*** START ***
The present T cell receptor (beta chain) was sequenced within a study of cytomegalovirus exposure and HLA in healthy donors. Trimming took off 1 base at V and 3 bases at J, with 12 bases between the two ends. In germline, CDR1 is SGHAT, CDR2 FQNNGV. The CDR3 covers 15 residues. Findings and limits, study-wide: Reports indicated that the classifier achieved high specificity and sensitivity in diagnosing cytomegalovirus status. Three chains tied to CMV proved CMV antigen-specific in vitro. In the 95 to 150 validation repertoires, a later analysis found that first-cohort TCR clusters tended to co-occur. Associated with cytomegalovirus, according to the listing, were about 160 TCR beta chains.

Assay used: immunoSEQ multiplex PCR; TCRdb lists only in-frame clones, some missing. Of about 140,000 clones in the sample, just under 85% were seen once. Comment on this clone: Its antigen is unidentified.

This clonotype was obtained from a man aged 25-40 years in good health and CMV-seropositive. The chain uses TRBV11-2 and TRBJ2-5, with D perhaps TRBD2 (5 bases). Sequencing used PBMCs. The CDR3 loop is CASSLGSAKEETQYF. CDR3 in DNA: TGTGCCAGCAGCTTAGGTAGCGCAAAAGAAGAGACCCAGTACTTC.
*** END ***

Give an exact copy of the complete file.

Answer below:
The present T cell receptor (beta chain) was sequenced within a study of cytomegalovirus exposure and HLA in healthy donors. Trimming took off 1 base at V and 3 bases at J, with 12 bases between the two ends. In germline, CDR1 is SGHAT, CDR2 FQNNGV. The CDR3 covers 15 residues. Findings and limits, study-wide: Reports indicated that the classifier achieved high specificity and sensitivity in diagnosing cytomegalovirus status. Three chains tied to CMV proved CMV antigen-specific in vitro. In the 95 to 150 validation repertoires, a later analysis found that first-cohort TCR clusters tended to co-occur. Associated with cytomegalovirus, according to the listing, were about 160 TCR beta chains.

Assay used: immunoSEQ multiplex PCR; TCRdb lists only in-frame clones, some missing. Of about 140,000 clones in the sample, just under 85% were seen once. Comment on this clone: Its antigen is unidentified.

This clonotype was obtained from a man aged 25-40 years in good health and CMV-seropositive. The chain uses TRBV11-2 and TRBJ2-5, with D perhaps TRBD2 (5 bases). Sequencing used PBMCs. The CDR3 loop is CASSLGSAKEETQYF. CDR3 in DNA: TGTGCCAGCAGCTTAGGTAGCGCAAAAGAAGAGACCCAGTACTTC.